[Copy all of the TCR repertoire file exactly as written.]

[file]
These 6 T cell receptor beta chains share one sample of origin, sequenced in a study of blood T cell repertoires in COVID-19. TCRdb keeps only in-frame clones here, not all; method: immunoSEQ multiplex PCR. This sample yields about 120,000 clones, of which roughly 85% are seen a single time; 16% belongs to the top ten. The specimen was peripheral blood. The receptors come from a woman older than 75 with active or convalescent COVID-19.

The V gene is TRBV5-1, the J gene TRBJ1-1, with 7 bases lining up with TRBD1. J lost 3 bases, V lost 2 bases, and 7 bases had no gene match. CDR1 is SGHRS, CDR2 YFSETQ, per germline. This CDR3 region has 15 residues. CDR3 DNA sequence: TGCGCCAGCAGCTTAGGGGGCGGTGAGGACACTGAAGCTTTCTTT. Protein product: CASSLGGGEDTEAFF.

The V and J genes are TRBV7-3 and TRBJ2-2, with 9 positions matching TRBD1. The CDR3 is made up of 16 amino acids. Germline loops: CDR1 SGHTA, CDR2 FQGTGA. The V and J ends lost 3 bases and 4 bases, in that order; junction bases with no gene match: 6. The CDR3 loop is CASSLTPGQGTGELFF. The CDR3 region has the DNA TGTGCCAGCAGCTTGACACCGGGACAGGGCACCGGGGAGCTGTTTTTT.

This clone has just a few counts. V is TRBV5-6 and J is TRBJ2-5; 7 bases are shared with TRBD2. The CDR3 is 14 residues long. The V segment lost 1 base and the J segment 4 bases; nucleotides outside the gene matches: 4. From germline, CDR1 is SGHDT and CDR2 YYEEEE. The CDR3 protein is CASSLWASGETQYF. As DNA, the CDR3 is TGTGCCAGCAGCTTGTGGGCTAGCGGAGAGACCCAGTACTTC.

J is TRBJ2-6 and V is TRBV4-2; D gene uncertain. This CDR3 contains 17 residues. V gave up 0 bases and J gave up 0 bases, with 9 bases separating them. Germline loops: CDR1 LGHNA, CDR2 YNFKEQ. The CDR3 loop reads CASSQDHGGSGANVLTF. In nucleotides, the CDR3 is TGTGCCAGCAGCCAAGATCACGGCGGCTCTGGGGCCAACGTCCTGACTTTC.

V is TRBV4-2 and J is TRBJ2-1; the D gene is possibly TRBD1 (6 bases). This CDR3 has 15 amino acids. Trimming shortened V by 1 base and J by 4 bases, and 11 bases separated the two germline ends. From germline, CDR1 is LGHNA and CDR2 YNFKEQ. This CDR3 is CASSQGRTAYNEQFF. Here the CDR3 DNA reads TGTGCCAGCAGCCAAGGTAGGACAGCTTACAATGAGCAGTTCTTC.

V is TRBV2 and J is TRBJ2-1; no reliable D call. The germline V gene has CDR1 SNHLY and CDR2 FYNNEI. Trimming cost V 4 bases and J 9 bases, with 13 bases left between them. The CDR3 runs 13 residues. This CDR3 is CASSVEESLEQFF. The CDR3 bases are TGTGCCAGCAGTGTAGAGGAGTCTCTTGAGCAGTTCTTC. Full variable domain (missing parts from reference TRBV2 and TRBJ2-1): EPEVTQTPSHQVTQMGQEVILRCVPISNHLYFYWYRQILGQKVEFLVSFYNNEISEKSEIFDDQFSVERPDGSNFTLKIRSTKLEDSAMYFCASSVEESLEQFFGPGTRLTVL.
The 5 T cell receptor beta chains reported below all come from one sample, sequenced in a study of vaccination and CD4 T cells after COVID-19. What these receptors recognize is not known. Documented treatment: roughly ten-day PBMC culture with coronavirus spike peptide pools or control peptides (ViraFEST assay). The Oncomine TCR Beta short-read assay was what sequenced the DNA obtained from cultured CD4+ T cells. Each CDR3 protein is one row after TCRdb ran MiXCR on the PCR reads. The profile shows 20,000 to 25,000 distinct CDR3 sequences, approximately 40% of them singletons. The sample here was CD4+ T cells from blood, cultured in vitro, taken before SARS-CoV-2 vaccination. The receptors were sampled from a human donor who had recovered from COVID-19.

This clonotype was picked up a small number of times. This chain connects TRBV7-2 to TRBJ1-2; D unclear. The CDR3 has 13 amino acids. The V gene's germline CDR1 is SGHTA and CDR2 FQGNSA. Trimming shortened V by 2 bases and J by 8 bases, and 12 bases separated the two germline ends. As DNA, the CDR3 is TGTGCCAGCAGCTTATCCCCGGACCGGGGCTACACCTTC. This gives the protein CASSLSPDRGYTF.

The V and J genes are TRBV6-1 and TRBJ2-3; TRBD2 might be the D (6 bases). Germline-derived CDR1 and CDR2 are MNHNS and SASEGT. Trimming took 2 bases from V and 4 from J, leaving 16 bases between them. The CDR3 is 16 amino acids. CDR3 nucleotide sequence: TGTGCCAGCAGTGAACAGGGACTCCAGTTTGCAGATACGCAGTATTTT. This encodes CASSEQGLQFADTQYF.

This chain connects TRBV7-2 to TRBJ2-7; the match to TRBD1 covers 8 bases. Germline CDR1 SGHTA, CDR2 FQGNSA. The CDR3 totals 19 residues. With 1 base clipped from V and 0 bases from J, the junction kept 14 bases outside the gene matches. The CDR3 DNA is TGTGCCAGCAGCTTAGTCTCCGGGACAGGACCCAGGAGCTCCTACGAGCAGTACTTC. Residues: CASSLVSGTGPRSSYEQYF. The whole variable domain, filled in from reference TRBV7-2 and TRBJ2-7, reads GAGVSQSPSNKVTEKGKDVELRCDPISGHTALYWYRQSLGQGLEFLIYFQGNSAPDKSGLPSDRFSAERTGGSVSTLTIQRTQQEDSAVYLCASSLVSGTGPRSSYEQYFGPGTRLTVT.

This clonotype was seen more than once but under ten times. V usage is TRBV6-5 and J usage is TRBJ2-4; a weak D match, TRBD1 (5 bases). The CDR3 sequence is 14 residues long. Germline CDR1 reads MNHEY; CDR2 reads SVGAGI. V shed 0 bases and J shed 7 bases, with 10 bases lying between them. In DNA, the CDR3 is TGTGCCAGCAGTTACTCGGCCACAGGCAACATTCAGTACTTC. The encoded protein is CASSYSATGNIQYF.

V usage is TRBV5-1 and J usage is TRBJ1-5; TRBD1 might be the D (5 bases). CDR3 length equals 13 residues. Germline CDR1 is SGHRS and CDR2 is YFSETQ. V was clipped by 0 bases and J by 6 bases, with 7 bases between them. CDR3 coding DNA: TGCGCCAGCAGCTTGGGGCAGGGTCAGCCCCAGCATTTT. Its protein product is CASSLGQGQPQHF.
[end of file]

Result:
These 6 T cell receptor beta chains share one sample of origin, sequenced in a study of blood T cell repertoires in COVID-19. TCRdb keeps only in-frame clones here, not all; method: immunoSEQ multiplex PCR. This sample yields about 120,000 clones, of which roughly 85% are seen a single time; 16% belongs to the top ten. The specimen was peripheral blood. The receptors come from a woman older than 75 with active or convalescent COVID-19.

The V gene is TRBV5-1, the J gene TRBJ1-1, with 7 bases lining up with TRBD1. J lost 3 bases, V lost 2 bases, and 7 bases had no gene match. CDR1 is SGHRS, CDR2 YFSETQ, per germline. This CDR3 region has 15 residues. CDR3 DNA sequence: TGCGCCAGCAGCTTAGGGGGCGGTGAGGACACTGAAGCTTTCTTT. Protein product: CASSLGGGEDTEAFF.

The V and J genes are TRBV7-3 and TRBJ2-2, with 9 positions matching TRBD1. The CDR3 is made up of 16 amino acids. Germline loops: CDR1 SGHTA, CDR2 FQGTGA. The V and J ends lost 3 bases and 4 bases, in that order; junction bases with no gene match: 6. The CDR3 loop is CASSLTPGQGTGELFF. The CDR3 region has the DNA TGTGCCAGCAGCTTGACACCGGGACAGGGCACCGGGGAGCTGTTTTTT.

This clone has just a few counts. V is TRBV5-6 and J is TRBJ2-5; 7 bases are shared with TRBD2. The CDR3 is 14 residues long. The V segment lost 1 base and the J segment 4 bases; nucleotides outside the gene matches: 4. From germline, CDR1 is SGHDT and CDR2 YYEEEE. The CDR3 protein is CASSLWASGETQYF. As DNA, the CDR3 is TGTGCCAGCAGCTTGTGGGCTAGCGGAGAGACCCAGTACTTC.

J is TRBJ2-6 and V is TRBV4-2; D gene uncertain. This CDR3 contains 17 residues. V gave up 0 bases and J gave up 0 bases, with 9 bases separating them. Germline loops: CDR1 LGHNA, CDR2 YNFKEQ. The CDR3 loop reads CASSQDHGGSGANVLTF. In nucleotides, the CDR3 is TGTGCCAGCAGCCAAGATCACGGCGGCTCTGGGGCCAACGTCCTGACTTTC.

V is TRBV4-2 and J is TRBJ2-1; the D gene is possibly TRBD1 (6 bases). This CDR3 has 15 amino acids. Trimming shortened V by 1 base and J by 4 bases, and 11 bases separated the two germline ends. From germline, CDR1 is LGHNA and CDR2 YNFKEQ. This CDR3 is CASSQGRTAYNEQFF. Here the CDR3 DNA reads TGTGCCAGCAGCCAAGGTAGGACAGCTTACAATGAGCAGTTCTTC.

V is TRBV2 and J is TRBJ2-1; no reliable D call. The germline V gene has CDR1 SNHLY and CDR2 FYNNEI. Trimming cost V 4 bases and J 9 bases, with 13 bases left between them. The CDR3 runs 13 residues. This CDR3 is CASSVEESLEQFF. The CDR3 bases are TGTGCCAGCAGTGTAGAGGAGTCTCTTGAGCAGTTCTTC. Full variable domain (missing parts from reference TRBV2 and TRBJ2-1): EPEVTQTPSHQVTQMGQEVILRCVPISNHLYFYWYRQILGQKVEFLVSFYNNEISEKSEIFDDQFSVERPDGSNFTLKIRSTKLEDSAMYFCASSVEESLEQFFGPGTRLTVL.
The 5 T cell receptor beta chains reported below all come from one sample, sequenced in a study of vaccination and CD4 T cells after COVID-19. What these receptors recognize is not known. Documented treatment: roughly ten-day PBMC culture with coronavirus spike peptide pools or control peptides (ViraFEST assay). The Oncomine TCR Beta short-read assay was what sequenced the DNA obtained from cultured CD4+ T cells. Each CDR3 protein is one row after TCRdb ran MiXCR on the PCR reads. The profile shows 20,000 to 25,000 distinct CDR3 sequences, approximately 40% of them singletons. The sample here was CD4+ T cells from blood, cultured in vitro, taken before SARS-CoV-2 vaccination. The receptors were sampled from a human donor who had recovered from COVID-19.

This clonotype was picked up a small number of times. This chain connects TRBV7-2 to TRBJ1-2; D unclear. The CDR3 has 13 amino acids. The V gene's germline CDR1 is SGHTA and CDR2 FQGNSA. Trimming shortened V by 2 bases and J by 8 bases, and 12 bases separated the two germline ends. As DNA, the CDR3 is TGTGCCAGCAGCTTATCCCCGGACCGGGGCTACACCTTC. This gives the protein CASSLSPDRGYTF.

The V and J genes are TRBV6-1 and TRBJ2-3; TRBD2 might be the D (6 bases). Germline-derived CDR1 and CDR2 are MNHNS and SASEGT. Trimming took 2 bases from V and 4 from J, leaving 16 bases between them. The CDR3 is 16 amino acids. CDR3 nucleotide sequence: TGTGCCAGCAGTGAACAGGGACTCCAGTTTGCAGATACGCAGTATTTT. This encodes CASSEQGLQFADTQYF.

This chain connects TRBV7-2 to TRBJ2-7; the match to TRBD1 covers 8 bases. Germline CDR1 SGHTA, CDR2 FQGNSA. The CDR3 totals 19 residues. With 1 base clipped from V and 0 bases from J, the junction kept 14 bases outside the gene matches. The CDR3 DNA is TGTGCCAGCAGCTTAGTCTCCGGGACAGGACCCAGGAGCTCCTACGAGCAGTACTTC. Residues: CASSLVSGTGPRSSYEQYF. The whole variable domain, filled in from reference TRBV7-2 and TRBJ2-7, reads GAGVSQSPSNKVTEKGKDVELRCDPISGHTALYWYRQSLGQGLEFLIYFQGNSAPDKSGLPSDRFSAERTGGSVSTLTIQRTQQEDSAVYLCASSLVSGTGPRSSYEQYFGPGTRLTVT.

This clonotype was seen more than once but under ten times. V usage is TRBV6-5 and J usage is TRBJ2-4; a weak D match, TRBD1 (5 bases). The CDR3 sequence is 14 residues long. Germline CDR1 reads MNHEY; CDR2 reads SVGAGI. V shed 0 bases and J shed 7 bases, with 10 bases lying between them. In DNA, the CDR3 is TGTGCCAGCAGTTACTCGGCCACAGGCAACATTCAGTACTTC. The encoded protein is CASSYSATGNIQYF.

V usage is TRBV5-1 and J usage is TRBJ1-5; TRBD1 might be the D (5 bases). CDR3 length equals 13 residues. Germline CDR1 is SGHRS and CDR2 is YFSETQ. V was clipped by 0 bases and J by 6 bases, with 7 bases between them. CDR3 coding DNA: TGCGCCAGCAGCTTGGGGCAGGGTCAGCCCCAGCATTTT. Its protein product is CASSLGQGQPQHF.